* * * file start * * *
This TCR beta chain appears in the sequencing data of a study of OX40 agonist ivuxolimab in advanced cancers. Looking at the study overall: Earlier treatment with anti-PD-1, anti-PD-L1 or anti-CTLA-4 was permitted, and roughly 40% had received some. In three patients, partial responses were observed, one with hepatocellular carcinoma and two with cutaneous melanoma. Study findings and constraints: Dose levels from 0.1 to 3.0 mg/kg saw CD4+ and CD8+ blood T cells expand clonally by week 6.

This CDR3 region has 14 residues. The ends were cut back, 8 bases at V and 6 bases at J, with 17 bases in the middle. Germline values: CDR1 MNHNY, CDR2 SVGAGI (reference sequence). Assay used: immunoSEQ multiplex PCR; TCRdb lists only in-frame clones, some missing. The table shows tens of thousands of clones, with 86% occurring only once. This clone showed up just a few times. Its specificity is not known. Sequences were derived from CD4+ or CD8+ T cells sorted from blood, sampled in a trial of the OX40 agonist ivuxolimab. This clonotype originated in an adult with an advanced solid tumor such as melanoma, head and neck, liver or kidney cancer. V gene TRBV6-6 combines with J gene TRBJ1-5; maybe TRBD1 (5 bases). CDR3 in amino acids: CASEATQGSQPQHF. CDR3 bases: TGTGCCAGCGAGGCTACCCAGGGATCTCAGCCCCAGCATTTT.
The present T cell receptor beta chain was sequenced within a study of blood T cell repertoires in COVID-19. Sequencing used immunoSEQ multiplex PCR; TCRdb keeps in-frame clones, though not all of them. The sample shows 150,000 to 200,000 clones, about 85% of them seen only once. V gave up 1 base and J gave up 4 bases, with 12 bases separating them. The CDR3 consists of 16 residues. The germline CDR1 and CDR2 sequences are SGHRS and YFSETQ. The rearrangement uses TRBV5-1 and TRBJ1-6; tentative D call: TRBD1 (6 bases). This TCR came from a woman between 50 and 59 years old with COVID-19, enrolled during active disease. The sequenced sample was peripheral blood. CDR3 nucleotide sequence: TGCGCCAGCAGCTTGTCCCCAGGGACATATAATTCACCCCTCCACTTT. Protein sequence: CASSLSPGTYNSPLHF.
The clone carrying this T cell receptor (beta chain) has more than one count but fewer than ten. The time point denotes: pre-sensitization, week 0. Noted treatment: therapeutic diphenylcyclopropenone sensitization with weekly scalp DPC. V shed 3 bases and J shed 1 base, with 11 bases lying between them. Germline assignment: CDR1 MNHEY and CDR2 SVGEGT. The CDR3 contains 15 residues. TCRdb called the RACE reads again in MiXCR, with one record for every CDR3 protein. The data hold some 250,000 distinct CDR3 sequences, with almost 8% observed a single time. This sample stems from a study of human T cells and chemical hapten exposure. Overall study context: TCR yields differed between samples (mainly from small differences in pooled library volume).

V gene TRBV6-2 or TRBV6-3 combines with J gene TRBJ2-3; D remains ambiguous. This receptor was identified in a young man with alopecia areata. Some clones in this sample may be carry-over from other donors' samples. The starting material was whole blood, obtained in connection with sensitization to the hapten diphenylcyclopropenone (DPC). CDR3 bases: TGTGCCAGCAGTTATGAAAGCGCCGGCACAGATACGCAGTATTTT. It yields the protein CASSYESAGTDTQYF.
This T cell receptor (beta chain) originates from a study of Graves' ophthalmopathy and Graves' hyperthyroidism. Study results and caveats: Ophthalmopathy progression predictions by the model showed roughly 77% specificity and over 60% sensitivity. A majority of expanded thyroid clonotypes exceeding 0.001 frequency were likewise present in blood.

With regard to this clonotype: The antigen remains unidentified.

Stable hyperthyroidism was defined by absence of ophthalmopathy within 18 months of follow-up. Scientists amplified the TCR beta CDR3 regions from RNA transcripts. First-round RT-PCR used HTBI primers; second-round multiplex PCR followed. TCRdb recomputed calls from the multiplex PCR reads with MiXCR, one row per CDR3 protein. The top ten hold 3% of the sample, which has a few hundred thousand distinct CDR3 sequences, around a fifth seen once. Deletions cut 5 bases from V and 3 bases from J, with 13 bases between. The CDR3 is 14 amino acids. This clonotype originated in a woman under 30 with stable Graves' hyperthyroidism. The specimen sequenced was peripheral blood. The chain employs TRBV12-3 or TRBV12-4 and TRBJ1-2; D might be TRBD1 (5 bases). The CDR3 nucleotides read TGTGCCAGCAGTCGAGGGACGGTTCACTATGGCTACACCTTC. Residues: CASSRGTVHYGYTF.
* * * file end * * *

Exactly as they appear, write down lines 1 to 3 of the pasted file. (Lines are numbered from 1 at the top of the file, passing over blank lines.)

This TCR beta chain appears in the sequencing data of a study of OX40 agonist ivuxolimab in advanced cancers. Looking at the study overall: Earlier treatment with anti-PD-1, anti-PD-L1 or anti-CTLA-4 was permitted, and roughly 40% had received some. In three patients, partial responses were observed, one with hepatocellular carcinoma and two with cutaneous melanoma. Study findings and constraints: Dose levels from 0.1 to 3.0 mg/kg saw CD4+ and CD8+ blood T cells expand clonally by week 6.

This CDR3 region has 14 residues. The ends were cut back, 8 bases at V and 6 bases at J, with 17 bases in the middle. Germline values: CDR1 MNHNY, CDR2 SVGAGI (reference sequence). Assay used: immunoSEQ multiplex PCR; TCRdb lists only in-frame clones, some missing. The table shows tens of thousands of clones, with 86% occurring only once. This clone showed up just a few times. Its specificity is not known. Sequences were derived from CD4+ or CD8+ T cells sorted from blood, sampled in a trial of the OX40 agonist ivuxolimab. This clonotype originated in an adult with an advanced solid tumor such as melanoma, head and neck, liver or kidney cancer. V gene TRBV6-6 combines with J gene TRBJ1-5; maybe TRBD1 (5 bases). CDR3 in amino acids: CASEATQGSQPQHF. CDR3 bases: TGTGCCAGCGAGGCTACCCAGGGATCTCAGCCCCAGCATTTT.
The present T cell receptor beta chain was sequenced within a study of blood T cell repertoires in COVID-19. Sequencing used immunoSEQ multiplex PCR; TCRdb keeps in-frame clones, though not all of them. The sample shows 150,000 to 200,000 clones, about 85% of them seen only once. V gave up 1 base and J gave up 4 bases, with 12 bases separating them. The CDR3 consists of 16 residues. The germline CDR1 and CDR2 sequences are SGHRS and YFSETQ. The rearrangement uses TRBV5-1 and TRBJ1-6; tentative D call: TRBD1 (6 bases). This TCR came from a woman between 50 and 59 years old with COVID-19, enrolled during active disease. The sequenced sample was peripheral blood. CDR3 nucleotide sequence: TGCGCCAGCAGCTTGTCCCCAGGGACATATAATTCACCCCTCCACTTT. Protein sequence: CASSLSPGTYNSPLHF.